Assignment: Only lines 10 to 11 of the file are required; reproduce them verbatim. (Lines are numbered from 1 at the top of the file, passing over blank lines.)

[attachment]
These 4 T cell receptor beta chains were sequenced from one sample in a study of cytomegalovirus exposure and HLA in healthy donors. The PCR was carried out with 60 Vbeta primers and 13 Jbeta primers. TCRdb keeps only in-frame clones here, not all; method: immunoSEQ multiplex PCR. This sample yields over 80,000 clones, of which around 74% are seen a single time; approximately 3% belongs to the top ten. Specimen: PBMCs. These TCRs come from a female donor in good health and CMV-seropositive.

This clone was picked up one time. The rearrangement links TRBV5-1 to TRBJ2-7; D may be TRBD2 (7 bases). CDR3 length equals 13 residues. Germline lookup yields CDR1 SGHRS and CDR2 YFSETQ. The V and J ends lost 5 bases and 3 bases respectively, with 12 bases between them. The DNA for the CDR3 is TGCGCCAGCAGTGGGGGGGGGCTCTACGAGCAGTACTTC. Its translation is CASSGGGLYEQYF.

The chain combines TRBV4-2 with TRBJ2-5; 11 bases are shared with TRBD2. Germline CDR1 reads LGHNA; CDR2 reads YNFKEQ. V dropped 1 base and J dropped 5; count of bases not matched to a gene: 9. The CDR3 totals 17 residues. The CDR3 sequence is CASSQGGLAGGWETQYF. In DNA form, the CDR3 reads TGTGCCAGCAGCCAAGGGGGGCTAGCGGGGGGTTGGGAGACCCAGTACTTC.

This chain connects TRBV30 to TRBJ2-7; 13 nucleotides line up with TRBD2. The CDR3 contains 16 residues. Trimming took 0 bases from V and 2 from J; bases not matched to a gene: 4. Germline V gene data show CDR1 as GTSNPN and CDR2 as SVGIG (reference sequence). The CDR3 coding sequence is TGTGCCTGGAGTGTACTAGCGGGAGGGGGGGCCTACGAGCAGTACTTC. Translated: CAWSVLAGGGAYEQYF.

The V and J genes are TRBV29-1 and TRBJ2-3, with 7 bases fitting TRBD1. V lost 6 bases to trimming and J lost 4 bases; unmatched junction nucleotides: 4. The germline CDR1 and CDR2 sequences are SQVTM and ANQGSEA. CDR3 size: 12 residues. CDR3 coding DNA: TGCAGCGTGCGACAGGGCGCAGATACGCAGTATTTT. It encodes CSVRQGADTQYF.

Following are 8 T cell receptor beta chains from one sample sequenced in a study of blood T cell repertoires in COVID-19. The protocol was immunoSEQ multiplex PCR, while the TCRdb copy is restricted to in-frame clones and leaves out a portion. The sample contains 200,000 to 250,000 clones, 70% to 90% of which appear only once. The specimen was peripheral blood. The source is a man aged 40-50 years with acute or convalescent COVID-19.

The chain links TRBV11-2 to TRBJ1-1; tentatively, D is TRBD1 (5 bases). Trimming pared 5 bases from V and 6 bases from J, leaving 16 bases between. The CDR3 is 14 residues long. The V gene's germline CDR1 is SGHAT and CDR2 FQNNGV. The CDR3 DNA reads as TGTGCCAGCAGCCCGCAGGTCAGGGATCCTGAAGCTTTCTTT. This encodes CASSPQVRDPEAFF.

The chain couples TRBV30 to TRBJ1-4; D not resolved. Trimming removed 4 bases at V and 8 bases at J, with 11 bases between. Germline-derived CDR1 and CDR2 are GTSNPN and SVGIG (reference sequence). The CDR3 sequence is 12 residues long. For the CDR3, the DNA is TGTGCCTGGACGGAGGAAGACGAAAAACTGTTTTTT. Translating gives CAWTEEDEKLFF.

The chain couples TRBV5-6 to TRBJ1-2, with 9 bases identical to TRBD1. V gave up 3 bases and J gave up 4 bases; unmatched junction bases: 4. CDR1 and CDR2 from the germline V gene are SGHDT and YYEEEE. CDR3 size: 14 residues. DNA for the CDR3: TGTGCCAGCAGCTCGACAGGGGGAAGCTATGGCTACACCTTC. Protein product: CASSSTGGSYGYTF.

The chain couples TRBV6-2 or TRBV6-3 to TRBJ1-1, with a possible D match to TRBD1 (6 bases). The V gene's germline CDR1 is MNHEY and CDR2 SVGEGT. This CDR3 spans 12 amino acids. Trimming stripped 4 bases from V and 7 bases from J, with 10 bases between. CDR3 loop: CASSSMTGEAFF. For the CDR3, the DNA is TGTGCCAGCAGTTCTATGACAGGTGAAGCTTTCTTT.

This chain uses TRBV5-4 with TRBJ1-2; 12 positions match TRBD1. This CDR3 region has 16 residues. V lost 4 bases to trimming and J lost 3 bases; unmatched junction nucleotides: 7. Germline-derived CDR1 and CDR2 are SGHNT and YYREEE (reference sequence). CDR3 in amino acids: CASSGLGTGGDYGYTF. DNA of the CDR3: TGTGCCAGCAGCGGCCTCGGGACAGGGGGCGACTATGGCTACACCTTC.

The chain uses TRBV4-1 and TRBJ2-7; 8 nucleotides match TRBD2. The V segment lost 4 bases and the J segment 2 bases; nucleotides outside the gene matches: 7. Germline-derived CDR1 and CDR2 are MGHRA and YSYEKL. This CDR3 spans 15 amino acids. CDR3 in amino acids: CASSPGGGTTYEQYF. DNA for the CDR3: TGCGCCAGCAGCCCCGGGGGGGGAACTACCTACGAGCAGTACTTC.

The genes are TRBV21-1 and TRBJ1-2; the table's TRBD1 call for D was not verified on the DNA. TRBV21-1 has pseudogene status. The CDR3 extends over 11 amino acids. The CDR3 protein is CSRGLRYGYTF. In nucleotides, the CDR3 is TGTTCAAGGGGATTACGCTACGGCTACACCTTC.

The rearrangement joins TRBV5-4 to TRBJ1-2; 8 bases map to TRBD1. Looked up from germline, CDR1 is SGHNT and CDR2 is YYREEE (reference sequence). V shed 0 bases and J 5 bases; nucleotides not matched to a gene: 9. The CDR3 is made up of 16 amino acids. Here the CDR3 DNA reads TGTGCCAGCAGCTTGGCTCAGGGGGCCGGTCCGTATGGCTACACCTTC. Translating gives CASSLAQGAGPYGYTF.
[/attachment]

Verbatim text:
The chain couples TRBV6-2 or TRBV6-3 to TRBJ1-1, with a possible D match to TRBD1 (6 bases). The V gene's germline CDR1 is MNHEY and CDR2 SVGEGT. This CDR3 spans 12 amino acids. Trimming stripped 4 bases from V and 7 bases from J, with 10 bases between. CDR3 loop: CASSSMTGEAFF. For the CDR3, the DNA is TGTGCCAGCAGTTCTATGACAGGTGAAGCTTTCTTT.

This chain uses TRBV5-4 with TRBJ1-2; 12 positions match TRBD1. This CDR3 region has 16 residues. V lost 4 bases to trimming and J lost 3 bases; unmatched junction nucleotides: 7. Germline-derived CDR1 and CDR2 are SGHNT and YYREEE (reference sequence). CDR3 in amino acids: CASSGLGTGGDYGYTF. DNA of the CDR3: TGTGCCAGCAGCGGCCTCGGGACAGGGGGCGACTATGGCTACACCTTC.